Michelle Obama Goes to UVA, GOP Attempts to Limit College Vote
Young people as a whole are notoriously uninterested in politics, but this year more are tuning in. During the primary season, for example, the two-party turnout among 18- to 29-year-olds quadrupled in Iowa and Tennessee and tripled in Florida, Mississippi and Texas compared with 2000.
The general election is also enticing young voters. In 2004, the Rock the Vote registration group signed up about 1 million new voters. This year, the group has already registered about 1.4 million voters.
–from a recent USA Today editorial
Colleges and universities have long served as the backdrop for dramatic shifts in our political and social landscape. It should come as little surprise, then, that Michelle Obama, whose husband has already transformed U.S. politics through his historic run for the presidency, is speaking today on the campus of the University of Virginia, an institution founded by another agent of historic social change, Thomas Jefferson.
There is, of course, a downside to the college campus’s reputation as a hotbed of social activism and political change. For example, those outside of the university might be afraid of the potential of such a concentration of passionate and politically engaged voters to shift political outcomes throughout the region, and in a way that is disproportionate to their numbers.
Such fears are, no doubt, behind the push in certain Virginia communities to limit students’ voting rights. The Roanoke Times is one of several papers reporting on efforts of Virginia Republicans to challenge the legitimacy of the registration of students whose on-campus address differs from their permanent address (most often their parents’ home address).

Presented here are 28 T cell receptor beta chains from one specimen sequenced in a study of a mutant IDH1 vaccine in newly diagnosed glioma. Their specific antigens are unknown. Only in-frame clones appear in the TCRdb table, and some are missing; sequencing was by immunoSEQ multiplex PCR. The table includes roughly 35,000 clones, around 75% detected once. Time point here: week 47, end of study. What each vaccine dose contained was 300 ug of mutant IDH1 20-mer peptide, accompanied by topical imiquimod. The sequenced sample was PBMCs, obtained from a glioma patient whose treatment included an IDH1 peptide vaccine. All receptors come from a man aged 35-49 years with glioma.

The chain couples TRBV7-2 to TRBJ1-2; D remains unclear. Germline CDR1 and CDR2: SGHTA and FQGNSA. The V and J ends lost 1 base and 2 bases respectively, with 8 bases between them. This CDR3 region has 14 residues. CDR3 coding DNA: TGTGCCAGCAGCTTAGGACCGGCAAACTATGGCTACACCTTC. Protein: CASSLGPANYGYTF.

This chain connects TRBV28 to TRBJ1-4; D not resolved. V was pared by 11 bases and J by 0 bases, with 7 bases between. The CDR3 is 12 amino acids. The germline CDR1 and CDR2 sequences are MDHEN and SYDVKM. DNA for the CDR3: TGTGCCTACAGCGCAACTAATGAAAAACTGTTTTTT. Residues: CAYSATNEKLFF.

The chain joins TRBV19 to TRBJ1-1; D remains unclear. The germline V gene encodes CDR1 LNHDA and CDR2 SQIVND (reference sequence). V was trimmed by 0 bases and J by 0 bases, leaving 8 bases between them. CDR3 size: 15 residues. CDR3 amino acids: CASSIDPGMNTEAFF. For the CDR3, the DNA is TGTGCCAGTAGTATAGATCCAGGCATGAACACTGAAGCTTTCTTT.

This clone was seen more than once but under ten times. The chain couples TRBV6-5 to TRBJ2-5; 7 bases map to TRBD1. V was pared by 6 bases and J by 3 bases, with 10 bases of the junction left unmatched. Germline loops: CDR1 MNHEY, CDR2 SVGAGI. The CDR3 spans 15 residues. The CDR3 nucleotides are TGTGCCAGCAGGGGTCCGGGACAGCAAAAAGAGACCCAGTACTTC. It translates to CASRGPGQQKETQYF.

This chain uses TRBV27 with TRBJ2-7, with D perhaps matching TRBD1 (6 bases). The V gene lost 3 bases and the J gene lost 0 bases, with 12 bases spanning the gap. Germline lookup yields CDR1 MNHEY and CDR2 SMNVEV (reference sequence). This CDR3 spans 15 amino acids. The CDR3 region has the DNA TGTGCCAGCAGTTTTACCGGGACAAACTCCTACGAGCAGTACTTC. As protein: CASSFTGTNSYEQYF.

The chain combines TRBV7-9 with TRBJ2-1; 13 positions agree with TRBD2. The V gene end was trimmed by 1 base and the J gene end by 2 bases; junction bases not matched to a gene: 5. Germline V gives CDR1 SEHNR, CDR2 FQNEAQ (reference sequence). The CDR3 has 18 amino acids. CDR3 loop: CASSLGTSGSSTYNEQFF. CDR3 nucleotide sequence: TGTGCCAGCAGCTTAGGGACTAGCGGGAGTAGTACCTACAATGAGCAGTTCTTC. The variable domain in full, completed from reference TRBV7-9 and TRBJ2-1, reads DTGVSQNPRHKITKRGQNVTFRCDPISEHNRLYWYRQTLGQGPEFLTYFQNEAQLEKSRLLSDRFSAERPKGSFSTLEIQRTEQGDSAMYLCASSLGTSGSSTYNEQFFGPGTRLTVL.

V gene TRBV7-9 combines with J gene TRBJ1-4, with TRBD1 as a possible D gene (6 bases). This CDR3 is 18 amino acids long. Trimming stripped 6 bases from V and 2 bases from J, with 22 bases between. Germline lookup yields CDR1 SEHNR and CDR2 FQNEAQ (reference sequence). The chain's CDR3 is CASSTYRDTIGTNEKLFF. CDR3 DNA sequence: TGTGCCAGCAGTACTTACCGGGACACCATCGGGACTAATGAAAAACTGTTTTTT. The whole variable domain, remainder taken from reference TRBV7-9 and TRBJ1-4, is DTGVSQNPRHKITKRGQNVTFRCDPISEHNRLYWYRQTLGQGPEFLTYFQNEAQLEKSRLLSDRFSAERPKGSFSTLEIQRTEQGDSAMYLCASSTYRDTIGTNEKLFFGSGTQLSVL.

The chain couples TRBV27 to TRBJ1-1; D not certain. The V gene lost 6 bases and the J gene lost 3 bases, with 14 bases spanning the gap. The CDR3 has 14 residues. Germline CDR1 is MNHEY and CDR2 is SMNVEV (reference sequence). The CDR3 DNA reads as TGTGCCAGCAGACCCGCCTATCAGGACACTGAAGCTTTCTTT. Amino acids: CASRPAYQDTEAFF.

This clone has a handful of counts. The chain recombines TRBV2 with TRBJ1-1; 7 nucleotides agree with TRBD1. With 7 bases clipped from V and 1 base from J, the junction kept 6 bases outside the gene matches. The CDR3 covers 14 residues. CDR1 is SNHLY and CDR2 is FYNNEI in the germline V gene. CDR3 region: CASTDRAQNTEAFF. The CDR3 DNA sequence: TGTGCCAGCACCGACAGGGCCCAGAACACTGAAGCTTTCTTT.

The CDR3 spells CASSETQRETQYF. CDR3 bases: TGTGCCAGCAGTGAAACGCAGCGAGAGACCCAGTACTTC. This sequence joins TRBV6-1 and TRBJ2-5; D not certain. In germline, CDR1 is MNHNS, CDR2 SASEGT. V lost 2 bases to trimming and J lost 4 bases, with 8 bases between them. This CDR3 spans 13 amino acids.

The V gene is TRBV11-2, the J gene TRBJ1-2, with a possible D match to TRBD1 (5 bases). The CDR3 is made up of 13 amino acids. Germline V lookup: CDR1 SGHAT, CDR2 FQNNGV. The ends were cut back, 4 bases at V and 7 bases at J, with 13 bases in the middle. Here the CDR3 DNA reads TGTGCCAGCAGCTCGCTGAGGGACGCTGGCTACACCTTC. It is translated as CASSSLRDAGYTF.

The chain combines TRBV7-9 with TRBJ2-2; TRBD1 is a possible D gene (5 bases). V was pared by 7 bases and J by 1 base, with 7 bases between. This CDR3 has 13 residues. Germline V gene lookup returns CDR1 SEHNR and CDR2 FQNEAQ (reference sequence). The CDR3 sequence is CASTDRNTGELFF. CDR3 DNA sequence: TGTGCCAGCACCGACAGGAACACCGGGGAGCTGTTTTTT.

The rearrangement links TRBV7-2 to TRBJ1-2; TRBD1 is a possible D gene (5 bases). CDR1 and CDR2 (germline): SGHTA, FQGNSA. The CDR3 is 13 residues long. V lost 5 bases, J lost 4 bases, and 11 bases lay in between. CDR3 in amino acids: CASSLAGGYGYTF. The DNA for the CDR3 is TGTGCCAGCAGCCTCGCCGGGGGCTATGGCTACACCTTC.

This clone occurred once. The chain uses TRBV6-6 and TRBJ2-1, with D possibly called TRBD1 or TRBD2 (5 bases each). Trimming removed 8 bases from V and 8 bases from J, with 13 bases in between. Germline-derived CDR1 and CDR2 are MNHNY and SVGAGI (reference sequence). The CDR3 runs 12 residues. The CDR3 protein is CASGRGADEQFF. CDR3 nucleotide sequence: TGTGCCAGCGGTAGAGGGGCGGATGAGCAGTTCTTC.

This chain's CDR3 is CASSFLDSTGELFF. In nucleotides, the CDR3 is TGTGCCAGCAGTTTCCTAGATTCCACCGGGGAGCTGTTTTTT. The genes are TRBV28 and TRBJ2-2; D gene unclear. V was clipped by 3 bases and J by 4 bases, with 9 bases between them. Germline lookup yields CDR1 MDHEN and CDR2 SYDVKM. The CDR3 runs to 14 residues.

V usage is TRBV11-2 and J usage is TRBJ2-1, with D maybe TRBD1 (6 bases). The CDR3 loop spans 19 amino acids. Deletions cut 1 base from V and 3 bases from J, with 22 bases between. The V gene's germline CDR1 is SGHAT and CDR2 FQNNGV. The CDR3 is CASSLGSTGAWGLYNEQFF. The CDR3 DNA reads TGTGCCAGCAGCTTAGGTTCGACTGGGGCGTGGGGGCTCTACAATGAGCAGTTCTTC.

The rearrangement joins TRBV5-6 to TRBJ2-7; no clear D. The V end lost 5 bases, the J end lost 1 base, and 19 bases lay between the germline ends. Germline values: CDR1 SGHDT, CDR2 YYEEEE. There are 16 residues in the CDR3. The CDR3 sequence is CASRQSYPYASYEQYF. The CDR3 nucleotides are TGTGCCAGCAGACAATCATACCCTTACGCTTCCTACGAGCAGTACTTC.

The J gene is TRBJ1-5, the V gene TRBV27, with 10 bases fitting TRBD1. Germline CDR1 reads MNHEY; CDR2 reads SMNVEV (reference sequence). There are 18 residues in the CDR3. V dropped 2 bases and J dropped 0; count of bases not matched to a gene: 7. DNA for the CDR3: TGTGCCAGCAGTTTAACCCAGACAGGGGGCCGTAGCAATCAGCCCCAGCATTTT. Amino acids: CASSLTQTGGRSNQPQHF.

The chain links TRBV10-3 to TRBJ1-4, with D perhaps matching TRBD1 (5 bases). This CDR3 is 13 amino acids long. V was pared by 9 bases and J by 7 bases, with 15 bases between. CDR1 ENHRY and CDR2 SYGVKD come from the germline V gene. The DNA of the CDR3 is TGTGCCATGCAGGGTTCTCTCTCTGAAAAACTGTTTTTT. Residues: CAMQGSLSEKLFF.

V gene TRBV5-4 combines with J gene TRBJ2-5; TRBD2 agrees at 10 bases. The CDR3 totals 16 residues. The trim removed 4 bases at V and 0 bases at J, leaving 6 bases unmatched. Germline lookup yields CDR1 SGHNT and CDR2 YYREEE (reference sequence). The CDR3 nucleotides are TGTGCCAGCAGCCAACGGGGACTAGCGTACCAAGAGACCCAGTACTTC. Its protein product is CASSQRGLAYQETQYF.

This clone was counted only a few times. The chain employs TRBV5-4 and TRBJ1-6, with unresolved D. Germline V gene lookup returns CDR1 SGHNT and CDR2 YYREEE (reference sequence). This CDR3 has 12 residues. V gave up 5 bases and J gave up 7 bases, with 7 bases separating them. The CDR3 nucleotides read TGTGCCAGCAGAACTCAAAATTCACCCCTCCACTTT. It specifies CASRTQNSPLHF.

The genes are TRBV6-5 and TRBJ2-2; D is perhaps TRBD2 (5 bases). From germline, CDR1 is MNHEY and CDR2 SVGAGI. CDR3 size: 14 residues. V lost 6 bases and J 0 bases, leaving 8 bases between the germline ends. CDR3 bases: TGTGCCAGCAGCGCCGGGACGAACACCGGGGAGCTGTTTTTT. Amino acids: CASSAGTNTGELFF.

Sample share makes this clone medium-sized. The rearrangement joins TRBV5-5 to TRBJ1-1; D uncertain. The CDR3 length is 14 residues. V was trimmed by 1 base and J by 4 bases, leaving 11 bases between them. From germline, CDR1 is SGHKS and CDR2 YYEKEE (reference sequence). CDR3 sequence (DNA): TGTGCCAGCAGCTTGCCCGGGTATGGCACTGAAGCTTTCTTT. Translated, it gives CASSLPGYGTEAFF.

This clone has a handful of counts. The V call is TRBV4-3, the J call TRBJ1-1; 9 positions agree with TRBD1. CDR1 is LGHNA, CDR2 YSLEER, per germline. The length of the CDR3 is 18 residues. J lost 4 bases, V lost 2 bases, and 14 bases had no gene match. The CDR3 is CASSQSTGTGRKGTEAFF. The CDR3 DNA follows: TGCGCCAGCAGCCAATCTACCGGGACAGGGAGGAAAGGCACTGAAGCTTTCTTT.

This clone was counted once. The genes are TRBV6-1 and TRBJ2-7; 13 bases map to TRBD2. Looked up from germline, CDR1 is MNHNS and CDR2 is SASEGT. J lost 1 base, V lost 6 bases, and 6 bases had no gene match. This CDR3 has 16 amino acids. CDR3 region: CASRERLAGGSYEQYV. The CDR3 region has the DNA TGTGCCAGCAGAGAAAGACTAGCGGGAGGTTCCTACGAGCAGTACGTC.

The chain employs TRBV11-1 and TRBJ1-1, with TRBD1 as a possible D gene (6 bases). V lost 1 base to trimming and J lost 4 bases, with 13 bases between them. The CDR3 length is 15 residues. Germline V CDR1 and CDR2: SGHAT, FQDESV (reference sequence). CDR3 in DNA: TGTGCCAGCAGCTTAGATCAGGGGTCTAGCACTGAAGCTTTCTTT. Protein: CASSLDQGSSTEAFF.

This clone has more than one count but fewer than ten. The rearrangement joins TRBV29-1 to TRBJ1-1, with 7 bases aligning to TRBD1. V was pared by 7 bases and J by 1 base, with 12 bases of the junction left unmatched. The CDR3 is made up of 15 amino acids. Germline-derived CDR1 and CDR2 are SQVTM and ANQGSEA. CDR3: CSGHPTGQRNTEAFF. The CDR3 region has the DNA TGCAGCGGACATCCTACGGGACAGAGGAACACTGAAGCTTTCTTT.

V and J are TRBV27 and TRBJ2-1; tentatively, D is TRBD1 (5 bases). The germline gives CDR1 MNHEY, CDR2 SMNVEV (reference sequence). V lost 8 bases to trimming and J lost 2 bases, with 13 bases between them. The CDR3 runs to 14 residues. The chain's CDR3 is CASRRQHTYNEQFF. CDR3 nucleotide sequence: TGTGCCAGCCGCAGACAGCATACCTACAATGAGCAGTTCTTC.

Jon Taplin’s Blog details the efforts of certain Virginia districts to discourage student participation by disseminating false information threatening “dire consequences” like the inability to apply for financial aid, should students register to vote in any precinct other than that which corresponds with their parents’ home address. Jon Taplin comments on the specific struggle of Virginia Tech students to maintain their right to register and vote:
When I was helping register Black Voters for SNCC in 1964, I would have laughed if you had told me that middle class white college students would need the help of a civil rights lawyer to get registered.
You may recall similar attempts to disenfranchise college students during the Democratic primary. I blogged on this phenomenon back in January of this year. Now, efforts to squash the student vote, which disporportionately favors the Democratic presidential candidate, have resurfaced again, as particular jurisdictions attempt to limit the constitutional rights of their fellow citizens, threatening — in effect — to penalize them for choosing Virginia as the place where they want to spend their undergraduate years.
Posted by Ajuan Mance